If nobody believed in superstition it would be unable to hurt anyone
Superstition is always based on fear of the unknown. This is most obvious in the case of the superstition of fortune-telling. It can only be fear that makes a person reason, "I don't know how what she said came true therefore she knew the future." It is fear saying this for it is not logical. It is an argument from ignorance.
And when the fortune-teller is wrong, the believer will say she miscommunicated what she saw. Or the believer will say she misinterpreted what her powers were telling her. Or that there is a mysterious purpose why the supernatural misled her and it was for the best. The latter excuse is why people can claim to see the future and still expect their client to believe their claims when they did not see their marriage break-up or the cancer or the bankruptcy of their company coming.
Religion and belief in God are to blame for the acceptability of the notion that failures are not failures but part of a plan so that even innocent babies dying in a plague only happens to bring about a greater good. The notion only leads to chaos. All sorts of charlatans encourage the notion in their followers. And it is lucrative.
Superstition encourages the fear it seems to deal with - it feeds on it. For example, if your community is suffering and nothing seems to get any better, you will feel that there has to be a supernatural cause. Perhaps some higher power is angry because girls have been having babies outside of marriage or because morning prayers are not being said. This can lead to the girls being expelled from the community. Superstition reinforces the fear and it gets stronger. It does more long-term harm than good.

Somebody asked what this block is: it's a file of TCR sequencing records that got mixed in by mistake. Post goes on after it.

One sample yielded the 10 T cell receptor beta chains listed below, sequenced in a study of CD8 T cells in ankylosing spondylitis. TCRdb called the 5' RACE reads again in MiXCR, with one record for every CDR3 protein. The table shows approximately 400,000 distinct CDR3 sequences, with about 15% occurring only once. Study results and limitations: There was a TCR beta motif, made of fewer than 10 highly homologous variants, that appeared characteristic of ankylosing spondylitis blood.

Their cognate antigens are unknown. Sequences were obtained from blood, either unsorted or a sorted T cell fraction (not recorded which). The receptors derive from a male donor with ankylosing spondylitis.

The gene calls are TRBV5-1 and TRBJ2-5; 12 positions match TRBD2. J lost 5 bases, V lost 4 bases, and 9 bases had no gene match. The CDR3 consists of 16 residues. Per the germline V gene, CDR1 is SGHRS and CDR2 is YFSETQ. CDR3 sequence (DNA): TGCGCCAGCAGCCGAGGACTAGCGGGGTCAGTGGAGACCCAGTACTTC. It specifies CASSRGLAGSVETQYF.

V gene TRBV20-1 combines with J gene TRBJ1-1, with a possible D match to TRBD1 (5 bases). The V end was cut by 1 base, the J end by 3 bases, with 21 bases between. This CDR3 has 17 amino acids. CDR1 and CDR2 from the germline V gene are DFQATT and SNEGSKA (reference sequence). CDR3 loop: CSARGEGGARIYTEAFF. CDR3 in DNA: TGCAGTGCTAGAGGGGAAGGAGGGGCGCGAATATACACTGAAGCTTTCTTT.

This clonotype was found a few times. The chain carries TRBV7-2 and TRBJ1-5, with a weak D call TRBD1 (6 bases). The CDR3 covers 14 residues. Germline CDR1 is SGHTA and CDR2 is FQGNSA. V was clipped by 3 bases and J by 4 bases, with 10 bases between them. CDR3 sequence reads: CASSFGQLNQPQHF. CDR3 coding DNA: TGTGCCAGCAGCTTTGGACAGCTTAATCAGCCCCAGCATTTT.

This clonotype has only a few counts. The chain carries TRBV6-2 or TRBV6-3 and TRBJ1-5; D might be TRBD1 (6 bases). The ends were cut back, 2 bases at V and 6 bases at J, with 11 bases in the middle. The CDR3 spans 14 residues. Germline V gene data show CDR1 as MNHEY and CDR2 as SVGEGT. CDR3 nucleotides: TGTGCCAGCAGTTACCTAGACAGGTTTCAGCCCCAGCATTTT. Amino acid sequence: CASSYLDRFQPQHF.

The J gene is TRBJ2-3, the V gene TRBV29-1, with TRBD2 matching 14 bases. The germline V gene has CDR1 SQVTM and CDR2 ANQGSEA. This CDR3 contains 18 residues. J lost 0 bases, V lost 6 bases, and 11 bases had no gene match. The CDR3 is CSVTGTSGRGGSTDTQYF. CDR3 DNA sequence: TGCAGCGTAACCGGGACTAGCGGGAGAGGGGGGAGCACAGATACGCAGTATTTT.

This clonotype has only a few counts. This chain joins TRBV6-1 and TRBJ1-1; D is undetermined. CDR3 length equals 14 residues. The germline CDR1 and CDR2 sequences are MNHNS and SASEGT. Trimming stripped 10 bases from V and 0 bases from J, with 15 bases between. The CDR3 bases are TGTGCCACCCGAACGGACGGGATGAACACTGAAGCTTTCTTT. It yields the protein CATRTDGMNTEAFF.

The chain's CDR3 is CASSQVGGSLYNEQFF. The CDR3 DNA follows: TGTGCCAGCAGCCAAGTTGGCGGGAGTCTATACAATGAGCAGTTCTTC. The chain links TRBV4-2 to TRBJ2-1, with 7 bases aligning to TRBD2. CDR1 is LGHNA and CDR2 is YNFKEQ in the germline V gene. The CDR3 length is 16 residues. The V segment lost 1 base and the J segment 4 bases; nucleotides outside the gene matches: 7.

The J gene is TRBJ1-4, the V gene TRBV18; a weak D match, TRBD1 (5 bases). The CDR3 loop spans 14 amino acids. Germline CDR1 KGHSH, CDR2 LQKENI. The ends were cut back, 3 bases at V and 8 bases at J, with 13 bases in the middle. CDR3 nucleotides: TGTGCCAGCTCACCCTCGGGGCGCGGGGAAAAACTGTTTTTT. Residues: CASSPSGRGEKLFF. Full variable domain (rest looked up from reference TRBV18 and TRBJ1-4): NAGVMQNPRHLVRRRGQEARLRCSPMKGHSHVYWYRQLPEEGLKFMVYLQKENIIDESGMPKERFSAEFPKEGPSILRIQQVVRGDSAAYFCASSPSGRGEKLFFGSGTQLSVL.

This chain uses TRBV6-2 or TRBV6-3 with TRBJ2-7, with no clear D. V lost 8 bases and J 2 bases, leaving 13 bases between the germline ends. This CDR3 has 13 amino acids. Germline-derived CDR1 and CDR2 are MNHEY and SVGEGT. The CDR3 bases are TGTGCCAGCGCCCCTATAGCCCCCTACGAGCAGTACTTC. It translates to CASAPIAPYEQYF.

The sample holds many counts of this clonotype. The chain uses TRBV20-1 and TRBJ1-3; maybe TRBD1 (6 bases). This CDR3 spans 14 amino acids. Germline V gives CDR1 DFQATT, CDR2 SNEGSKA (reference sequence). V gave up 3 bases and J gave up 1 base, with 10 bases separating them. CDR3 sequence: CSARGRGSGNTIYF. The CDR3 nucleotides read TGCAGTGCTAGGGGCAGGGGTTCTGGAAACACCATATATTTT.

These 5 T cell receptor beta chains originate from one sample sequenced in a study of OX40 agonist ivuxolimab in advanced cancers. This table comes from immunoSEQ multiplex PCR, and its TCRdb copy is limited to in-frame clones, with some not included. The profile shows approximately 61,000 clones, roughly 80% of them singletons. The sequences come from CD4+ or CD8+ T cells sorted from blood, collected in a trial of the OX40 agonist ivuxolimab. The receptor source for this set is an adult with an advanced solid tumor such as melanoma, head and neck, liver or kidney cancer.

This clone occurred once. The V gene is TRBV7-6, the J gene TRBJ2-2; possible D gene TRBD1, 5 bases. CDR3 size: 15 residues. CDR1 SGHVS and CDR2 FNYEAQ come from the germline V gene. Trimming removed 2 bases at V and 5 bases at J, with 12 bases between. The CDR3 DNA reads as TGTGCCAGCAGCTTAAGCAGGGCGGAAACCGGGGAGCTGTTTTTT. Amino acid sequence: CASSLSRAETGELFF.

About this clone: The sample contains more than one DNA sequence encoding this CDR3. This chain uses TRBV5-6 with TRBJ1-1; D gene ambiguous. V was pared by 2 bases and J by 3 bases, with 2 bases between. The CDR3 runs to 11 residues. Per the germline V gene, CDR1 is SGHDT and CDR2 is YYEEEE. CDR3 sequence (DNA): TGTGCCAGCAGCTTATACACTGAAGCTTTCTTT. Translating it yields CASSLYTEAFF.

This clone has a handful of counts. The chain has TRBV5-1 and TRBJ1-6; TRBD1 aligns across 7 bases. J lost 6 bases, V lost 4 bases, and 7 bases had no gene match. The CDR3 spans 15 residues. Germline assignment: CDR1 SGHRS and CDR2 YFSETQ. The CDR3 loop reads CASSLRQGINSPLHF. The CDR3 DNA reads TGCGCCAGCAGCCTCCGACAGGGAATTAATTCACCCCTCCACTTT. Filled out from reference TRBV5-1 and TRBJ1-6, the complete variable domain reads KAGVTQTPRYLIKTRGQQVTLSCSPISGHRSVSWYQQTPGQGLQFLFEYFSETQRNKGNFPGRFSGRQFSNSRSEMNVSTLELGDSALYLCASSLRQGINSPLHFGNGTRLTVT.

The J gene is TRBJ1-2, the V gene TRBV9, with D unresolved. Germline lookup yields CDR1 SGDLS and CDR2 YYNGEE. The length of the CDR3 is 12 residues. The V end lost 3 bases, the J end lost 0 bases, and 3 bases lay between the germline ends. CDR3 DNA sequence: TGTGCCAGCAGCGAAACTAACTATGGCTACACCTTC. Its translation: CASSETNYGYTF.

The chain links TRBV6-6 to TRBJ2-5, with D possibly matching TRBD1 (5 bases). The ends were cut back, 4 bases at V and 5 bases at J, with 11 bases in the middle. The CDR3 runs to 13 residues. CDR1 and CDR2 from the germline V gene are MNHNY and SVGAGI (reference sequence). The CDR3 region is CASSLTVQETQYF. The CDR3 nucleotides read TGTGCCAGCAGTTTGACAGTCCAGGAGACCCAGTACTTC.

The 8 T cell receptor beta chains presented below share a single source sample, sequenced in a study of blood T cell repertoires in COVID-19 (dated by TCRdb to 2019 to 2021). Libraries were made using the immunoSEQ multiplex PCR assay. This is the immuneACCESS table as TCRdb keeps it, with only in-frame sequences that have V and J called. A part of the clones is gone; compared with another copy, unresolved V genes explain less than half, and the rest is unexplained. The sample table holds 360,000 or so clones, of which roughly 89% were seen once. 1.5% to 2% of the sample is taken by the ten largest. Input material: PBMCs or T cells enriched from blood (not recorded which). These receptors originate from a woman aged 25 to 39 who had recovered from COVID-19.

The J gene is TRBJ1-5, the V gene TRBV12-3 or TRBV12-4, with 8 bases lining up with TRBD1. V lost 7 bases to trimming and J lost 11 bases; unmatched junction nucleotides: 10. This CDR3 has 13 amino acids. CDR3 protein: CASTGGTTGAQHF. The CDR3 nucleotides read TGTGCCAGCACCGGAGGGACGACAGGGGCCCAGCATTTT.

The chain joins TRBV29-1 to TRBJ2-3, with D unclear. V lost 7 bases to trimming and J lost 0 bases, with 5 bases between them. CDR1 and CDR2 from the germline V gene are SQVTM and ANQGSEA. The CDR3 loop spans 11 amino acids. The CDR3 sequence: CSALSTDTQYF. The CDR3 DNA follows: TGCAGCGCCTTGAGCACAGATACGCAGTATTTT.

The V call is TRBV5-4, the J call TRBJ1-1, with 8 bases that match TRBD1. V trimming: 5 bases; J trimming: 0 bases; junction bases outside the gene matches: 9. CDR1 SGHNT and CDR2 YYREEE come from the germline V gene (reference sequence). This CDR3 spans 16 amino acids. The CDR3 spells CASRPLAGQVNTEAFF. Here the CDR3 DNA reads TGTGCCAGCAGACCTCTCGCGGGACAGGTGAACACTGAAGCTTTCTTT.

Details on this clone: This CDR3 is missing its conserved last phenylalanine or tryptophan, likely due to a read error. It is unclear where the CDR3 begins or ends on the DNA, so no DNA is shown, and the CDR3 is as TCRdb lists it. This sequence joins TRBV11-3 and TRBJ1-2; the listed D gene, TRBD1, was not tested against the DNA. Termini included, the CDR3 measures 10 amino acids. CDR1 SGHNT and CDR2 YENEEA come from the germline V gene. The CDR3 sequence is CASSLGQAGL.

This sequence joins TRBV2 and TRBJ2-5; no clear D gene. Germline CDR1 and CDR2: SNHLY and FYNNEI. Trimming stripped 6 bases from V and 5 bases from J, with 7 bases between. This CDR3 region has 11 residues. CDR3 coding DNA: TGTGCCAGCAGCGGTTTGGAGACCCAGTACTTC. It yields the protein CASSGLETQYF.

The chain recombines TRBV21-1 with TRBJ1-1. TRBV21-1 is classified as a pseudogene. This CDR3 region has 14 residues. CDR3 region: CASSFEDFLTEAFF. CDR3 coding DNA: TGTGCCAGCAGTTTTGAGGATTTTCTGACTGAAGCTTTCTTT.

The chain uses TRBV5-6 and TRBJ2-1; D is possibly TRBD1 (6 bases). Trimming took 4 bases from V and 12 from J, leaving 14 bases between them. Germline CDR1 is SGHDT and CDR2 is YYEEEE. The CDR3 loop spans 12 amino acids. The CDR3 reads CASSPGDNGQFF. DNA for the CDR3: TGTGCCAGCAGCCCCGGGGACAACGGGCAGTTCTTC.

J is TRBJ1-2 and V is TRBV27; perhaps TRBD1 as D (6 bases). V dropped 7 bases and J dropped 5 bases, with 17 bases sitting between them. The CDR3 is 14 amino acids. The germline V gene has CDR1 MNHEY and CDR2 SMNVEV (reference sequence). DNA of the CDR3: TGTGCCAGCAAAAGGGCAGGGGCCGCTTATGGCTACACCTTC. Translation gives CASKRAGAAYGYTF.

The person who believes that walking under a ladder brings bad luck is a believer in magic. There is no difference between magic and superstition.
Magic believers and superstitionists are selective in what they believe. They may believe that the stars control all that happens on earth. Or they may think the gods do it. In the same way, the believer who thinks that walking under a ladder is unlucky may think that accidently breaking a mirror is not unlucky. The same refusal to be reasonable is to be found in the Catholic who thinks that God would not have spoken to the Mormon Prophet Joseph Smith but that God speaks to the pope. Its all bias. To encourage that bias would be dangerous. It fuels our tendency to prefer delusion to fact. It fuels our wish to be comforted by our beliefs and suppositions even if it hurts and sets bad example for others.
Fortune-telling is based on the notion that certain people have mystical powers. Sometimes the believer just thinks that its a case of like produces like. If you see a letter in your teacup you will get a letter. That is a shocking denial of what we know of cause and effect. Its pure superstition in its most blatant manifestation.
Fortune-tellers attract many people. Strangely some sceptics of the supernatural pay a fortune to go to them.
If any clients believe the fortune-tellers have powers, I'd be surprised. Surely they would fear somebody who has the occult means of seeing what is in their past and present and future? The seers could divine the most private and embarrassing things! The clients really want somebody to talk to and are engaging in fantasy though they won't admit it to themselves. People like to be told that there are good things coming to them - even if they know its not true.
Fortune telling is not just about predicting the future but can encompass telling what is going on in the present and what has went on as well by psychic means.
Tarot cards each have different meanings. The card layer will pick whatever one seems relevant and which feels right.
It is magic power that supposedly acquires the information that is learned through the tools.
The seer may see pictures in the crystal ball which she or he interprets if they are symbolic.